Over the past three decades, China has been gradually reforming its state-owned enterprises in order to boost their efficiency and profitability. During the process, significant erosion of stateowned assets (SOAs) has occurred. On October 28, 2008, the Standing Committee of the National People’s Congress passed the long-awaited Law on Enterprises’ State-Owned Assets, the Enterprise SOA Law). The Enterprise SOA Law harmonizes a series of lower-level regulations that were previously issued by the State Council and its various branches, including the State-Owned Assets Supervision and Administration Commission (SASAC) and the Ministry of Finance (MOF). The Enterprise SOA Law will come into effect on May 1, 2009.  

Before the passage of the Enterprise SOA Law, the central government issued several regulations in the absence of an overarching law governing the management of state-owned assets. In November 1991, for instance, the State Council issued the Measures for the Administration of State Asset Valuation. In March 2003, the State Council established the SASAC, which then issued a series of regulations to protect enterprises’ SOAs from being eroded or illegally transferred (the SASAC SOA Regulations). These regulations include the Interim Rules on the Supervision and Administration of the State-Owned Assets of Enterprises, the Interim Measures on the Administration of the Transfer of Enterprises’ State-Owned Property Rights, and the Interim Measures on the Administration of the Evaluation of Enterprises’ State-Owned Assets. In addition, MOF issued the Interim Measures for the Supervision and Administration of Financial Enterprises’ State-Owned Assets, which went into effect on January 1, 2008.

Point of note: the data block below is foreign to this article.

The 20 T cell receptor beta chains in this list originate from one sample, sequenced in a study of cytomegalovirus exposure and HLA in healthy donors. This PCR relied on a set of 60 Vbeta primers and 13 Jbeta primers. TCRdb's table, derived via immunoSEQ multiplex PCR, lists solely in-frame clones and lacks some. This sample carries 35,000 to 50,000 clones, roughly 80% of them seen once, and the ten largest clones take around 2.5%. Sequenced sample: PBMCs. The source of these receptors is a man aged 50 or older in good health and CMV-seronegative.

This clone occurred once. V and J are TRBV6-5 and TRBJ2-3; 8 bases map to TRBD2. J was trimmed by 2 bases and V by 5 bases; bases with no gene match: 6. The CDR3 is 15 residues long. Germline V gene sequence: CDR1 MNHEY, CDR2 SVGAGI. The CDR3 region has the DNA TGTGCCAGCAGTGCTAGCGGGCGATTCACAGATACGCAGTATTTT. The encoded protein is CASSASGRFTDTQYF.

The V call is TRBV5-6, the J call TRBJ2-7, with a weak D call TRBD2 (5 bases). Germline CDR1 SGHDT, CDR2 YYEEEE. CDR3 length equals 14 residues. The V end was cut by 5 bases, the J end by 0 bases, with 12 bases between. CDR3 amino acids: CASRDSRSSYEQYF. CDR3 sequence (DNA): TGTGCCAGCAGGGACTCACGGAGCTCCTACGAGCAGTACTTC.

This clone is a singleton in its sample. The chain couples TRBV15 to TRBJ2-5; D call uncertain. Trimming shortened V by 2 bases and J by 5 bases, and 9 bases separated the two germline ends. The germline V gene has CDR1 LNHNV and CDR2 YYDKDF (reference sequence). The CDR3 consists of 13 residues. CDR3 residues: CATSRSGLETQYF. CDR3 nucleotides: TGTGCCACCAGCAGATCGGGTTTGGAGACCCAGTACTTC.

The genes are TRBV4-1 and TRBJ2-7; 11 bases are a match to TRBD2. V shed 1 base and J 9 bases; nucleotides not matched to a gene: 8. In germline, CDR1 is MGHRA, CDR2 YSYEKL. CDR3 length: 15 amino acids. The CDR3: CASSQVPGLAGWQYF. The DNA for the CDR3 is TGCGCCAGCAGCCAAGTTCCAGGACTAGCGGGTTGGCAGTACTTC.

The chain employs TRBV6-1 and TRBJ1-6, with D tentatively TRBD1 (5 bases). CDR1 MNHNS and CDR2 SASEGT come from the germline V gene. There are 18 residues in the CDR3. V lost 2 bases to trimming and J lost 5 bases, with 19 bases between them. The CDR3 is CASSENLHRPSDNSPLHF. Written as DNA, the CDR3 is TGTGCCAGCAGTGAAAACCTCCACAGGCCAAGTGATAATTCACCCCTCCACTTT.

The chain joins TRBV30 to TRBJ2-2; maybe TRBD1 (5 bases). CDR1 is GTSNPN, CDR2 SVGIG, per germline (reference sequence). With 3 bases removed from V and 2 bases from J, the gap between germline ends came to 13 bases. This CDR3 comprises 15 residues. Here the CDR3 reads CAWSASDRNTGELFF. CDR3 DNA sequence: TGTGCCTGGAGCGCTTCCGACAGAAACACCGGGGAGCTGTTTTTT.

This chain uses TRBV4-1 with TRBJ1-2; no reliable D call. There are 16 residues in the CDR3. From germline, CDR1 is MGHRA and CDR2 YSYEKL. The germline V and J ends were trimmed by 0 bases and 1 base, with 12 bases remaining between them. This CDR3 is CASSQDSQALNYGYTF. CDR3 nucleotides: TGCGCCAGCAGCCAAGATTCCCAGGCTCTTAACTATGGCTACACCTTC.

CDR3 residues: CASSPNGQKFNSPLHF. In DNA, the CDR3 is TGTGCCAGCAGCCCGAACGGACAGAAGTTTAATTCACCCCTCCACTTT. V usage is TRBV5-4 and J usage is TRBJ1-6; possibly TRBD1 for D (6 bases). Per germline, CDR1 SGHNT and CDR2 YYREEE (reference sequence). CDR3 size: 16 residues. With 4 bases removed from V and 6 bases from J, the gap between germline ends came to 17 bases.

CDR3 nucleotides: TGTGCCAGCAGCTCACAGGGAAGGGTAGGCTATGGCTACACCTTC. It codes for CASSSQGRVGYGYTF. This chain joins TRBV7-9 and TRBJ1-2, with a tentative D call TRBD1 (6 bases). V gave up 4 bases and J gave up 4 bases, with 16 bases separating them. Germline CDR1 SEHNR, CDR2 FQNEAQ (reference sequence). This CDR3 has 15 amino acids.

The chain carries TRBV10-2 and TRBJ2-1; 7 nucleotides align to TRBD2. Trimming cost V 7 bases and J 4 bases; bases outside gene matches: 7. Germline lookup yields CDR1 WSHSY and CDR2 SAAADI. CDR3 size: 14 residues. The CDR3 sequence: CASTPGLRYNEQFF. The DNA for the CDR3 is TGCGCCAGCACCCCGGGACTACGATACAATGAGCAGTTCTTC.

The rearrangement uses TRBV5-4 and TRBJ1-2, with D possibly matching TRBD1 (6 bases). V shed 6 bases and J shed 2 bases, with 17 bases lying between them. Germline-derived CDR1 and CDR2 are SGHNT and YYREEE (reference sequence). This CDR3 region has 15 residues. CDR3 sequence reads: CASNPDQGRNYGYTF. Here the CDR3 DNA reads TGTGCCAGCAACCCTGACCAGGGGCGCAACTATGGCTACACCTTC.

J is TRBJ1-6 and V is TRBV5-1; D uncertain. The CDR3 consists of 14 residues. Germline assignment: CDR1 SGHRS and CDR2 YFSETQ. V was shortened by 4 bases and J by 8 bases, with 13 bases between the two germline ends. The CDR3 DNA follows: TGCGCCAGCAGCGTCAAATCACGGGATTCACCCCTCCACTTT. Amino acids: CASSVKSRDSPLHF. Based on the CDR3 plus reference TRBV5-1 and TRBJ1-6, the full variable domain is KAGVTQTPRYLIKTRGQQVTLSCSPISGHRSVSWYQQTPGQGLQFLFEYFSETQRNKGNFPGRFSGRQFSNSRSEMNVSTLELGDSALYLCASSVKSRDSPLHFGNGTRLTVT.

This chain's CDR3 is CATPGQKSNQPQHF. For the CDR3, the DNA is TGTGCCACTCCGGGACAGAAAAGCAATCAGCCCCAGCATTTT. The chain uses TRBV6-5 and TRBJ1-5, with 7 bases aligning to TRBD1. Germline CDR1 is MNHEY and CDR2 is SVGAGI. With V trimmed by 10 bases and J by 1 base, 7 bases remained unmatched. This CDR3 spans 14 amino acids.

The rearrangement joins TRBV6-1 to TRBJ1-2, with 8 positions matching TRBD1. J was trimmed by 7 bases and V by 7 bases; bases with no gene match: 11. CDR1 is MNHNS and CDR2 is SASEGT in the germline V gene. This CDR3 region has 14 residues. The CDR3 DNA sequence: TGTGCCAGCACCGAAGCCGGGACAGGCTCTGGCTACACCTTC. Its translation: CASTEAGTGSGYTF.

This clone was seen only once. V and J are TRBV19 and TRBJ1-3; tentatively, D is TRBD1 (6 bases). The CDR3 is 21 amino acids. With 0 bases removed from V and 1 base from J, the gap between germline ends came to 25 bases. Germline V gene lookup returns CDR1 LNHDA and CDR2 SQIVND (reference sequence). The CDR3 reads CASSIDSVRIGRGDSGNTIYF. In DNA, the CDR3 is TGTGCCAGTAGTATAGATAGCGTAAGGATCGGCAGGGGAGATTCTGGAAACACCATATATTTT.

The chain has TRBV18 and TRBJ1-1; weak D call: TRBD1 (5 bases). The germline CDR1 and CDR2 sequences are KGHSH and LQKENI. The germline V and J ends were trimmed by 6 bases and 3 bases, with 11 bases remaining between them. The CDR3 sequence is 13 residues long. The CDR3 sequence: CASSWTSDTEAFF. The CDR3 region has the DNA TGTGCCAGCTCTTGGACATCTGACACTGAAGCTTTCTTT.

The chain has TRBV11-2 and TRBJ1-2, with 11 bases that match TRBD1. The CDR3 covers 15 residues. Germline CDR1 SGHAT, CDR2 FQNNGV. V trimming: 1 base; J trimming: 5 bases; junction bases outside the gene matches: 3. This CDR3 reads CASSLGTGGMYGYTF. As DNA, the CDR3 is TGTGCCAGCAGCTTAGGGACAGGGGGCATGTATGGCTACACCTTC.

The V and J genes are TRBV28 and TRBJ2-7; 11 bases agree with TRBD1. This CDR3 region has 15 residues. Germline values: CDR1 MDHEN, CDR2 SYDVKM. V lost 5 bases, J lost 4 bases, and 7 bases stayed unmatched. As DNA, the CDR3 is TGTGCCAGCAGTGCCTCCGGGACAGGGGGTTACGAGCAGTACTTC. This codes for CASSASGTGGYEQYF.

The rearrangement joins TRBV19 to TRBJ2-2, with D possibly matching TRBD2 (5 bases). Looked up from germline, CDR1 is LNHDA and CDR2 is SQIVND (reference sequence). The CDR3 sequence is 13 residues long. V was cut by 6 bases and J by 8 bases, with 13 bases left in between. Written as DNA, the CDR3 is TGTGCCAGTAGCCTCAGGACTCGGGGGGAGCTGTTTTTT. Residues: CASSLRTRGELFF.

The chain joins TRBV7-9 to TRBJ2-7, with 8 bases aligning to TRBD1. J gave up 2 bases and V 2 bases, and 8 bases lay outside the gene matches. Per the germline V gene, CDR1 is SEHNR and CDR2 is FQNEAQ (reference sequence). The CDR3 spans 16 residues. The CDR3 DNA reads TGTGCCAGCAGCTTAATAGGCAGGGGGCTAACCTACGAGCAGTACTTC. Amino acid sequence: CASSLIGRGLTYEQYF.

The Enterprise SOA Law is the first piece of legislation to harmonize these administrative regulations with respect to enterprises’ SOAs. It attempts to centralize and streamline the provisions of the previous SOA regulations concerning the SOAs of the enterprises.  

Expansion of Application Scope

The SASAC SOA Regulations do not cover the SOAs of financial institutions. The Enterprise SOA Law, however, covers all the rights and interests that the state has as a result of its ownership, in any form, of the enterprises’ equity. In other words, the Enterprise SOA Law covers the SOAs of financial institutions as well as those of other sorts of enterprises. In addition, in its supplementary provisions, the Enterprise SOA Law provides that if any law or regulation otherwise governs financial institutions’ SOAs, such law or regulation prevails. Thus, if there are more specific rules governing the SOAs of financial institutions, the more specific rules apply. These rules may be found in a wide spectrum of laws and regulations on banking, securities, insurance, and other areas.  

Nonetheless, the Enterprise SOA Law is limited in scope because it only applies to enterprises’ SOAs, and not to the SOAs of government agencies and institutions or to state-owned natural resources. Legal experts in China have called on the legislature to make more expansive laws covering all kinds of SOAs.  

Allocation of Authority over State-Invested Enterprises  

The Enterprise SOA Law provides that the State Council and local people’s governments serve on behalf of the state as the investors of state-invested enterprises through the SASAC and local branches of the SASAC, or other government agencies as specifically delegated by the governments (the “State Investors’ Delegates”). State-invested enterprises include enterprises wholly or partially owned by the state. Wholly state-owned enterprises may be companies or other entities that do not exist in the form of companies. The Enterprise SOA Law states that the government investors will not interfere with the enterprises’ lawful daily operation.